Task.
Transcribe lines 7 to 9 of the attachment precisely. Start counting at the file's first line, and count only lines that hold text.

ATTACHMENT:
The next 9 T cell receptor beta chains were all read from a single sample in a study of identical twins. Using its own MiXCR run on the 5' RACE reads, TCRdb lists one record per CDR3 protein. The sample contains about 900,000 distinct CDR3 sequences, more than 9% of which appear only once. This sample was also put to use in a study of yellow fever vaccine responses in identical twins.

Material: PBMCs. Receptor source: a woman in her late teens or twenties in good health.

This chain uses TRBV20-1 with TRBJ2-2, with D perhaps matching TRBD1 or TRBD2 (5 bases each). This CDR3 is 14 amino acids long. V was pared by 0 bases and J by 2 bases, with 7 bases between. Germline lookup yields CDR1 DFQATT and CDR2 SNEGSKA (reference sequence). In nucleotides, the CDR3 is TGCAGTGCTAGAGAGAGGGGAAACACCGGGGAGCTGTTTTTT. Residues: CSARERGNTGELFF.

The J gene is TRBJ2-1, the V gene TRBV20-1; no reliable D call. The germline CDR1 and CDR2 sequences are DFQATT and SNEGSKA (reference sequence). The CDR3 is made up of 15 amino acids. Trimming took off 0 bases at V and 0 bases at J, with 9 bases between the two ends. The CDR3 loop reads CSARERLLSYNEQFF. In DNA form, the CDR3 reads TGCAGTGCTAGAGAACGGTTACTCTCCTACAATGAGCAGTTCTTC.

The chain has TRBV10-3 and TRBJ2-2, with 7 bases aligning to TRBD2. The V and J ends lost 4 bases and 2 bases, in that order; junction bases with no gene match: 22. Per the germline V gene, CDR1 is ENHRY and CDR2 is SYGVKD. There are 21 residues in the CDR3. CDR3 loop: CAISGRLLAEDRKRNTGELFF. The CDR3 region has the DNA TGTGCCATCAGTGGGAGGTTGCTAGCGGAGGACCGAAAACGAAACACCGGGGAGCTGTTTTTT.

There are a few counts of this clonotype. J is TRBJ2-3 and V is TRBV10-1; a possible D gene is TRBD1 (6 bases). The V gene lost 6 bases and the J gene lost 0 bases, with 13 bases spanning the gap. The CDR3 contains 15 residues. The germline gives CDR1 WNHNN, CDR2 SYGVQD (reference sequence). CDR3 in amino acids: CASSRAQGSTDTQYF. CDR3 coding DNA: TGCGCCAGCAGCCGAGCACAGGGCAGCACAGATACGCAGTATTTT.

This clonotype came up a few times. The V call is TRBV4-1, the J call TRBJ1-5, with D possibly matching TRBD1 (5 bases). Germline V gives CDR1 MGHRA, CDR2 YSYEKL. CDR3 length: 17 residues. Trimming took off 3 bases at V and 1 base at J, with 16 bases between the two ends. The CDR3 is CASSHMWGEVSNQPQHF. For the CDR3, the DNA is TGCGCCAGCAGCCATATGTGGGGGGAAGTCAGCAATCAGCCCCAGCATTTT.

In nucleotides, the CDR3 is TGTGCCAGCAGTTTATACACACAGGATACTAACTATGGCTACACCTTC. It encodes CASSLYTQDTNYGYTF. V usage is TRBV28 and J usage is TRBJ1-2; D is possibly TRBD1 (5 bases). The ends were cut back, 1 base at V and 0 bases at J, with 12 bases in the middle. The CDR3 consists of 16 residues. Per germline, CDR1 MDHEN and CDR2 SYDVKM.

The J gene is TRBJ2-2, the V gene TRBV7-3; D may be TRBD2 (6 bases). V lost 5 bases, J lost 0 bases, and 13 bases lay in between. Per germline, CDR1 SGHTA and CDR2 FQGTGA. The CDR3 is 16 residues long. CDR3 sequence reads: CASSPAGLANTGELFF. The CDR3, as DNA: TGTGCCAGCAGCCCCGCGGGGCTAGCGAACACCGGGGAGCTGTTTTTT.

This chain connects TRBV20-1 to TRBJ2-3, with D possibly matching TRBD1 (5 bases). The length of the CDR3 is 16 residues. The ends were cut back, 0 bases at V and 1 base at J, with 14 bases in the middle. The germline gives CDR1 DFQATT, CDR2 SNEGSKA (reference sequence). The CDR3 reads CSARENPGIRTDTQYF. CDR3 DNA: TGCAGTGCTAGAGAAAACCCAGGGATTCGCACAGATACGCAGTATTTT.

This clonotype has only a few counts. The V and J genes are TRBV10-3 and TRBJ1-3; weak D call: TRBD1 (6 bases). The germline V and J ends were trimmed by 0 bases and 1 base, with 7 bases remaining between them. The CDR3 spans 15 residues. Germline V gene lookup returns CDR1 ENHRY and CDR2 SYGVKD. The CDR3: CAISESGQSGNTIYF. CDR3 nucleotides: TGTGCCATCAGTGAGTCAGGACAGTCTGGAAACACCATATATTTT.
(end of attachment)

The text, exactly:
This clonotype came up a few times. The V call is TRBV4-1, the J call TRBJ1-5, with D possibly matching TRBD1 (5 bases). Germline V gives CDR1 MGHRA, CDR2 YSYEKL. CDR3 length: 17 residues. Trimming took off 3 bases at V and 1 base at J, with 16 bases between the two ends. The CDR3 is CASSHMWGEVSNQPQHF. For the CDR3, the DNA is TGCGCCAGCAGCCATATGTGGGGGGAAGTCAGCAATCAGCCCCAGCATTTT.

In nucleotides, the CDR3 is TGTGCCAGCAGTTTATACACACAGGATACTAACTATGGCTACACCTTC. It encodes CASSLYTQDTNYGYTF. V usage is TRBV28 and J usage is TRBJ1-2; D is possibly TRBD1 (5 bases). The ends were cut back, 1 base at V and 0 bases at J, with 12 bases in the middle. The CDR3 consists of 16 residues. Per germline, CDR1 MDHEN and CDR2 SYDVKM.

The J gene is TRBJ2-2, the V gene TRBV7-3; D may be TRBD2 (6 bases). V lost 5 bases, J lost 0 bases, and 13 bases lay in between. Per germline, CDR1 SGHTA and CDR2 FQGTGA. The CDR3 is 16 residues long. CDR3 sequence reads: CASSPAGLANTGELFF. The CDR3, as DNA: TGTGCCAGCAGCCCCGCGGGGCTAGCGAACACCGGGGAGCTGTTTTTT.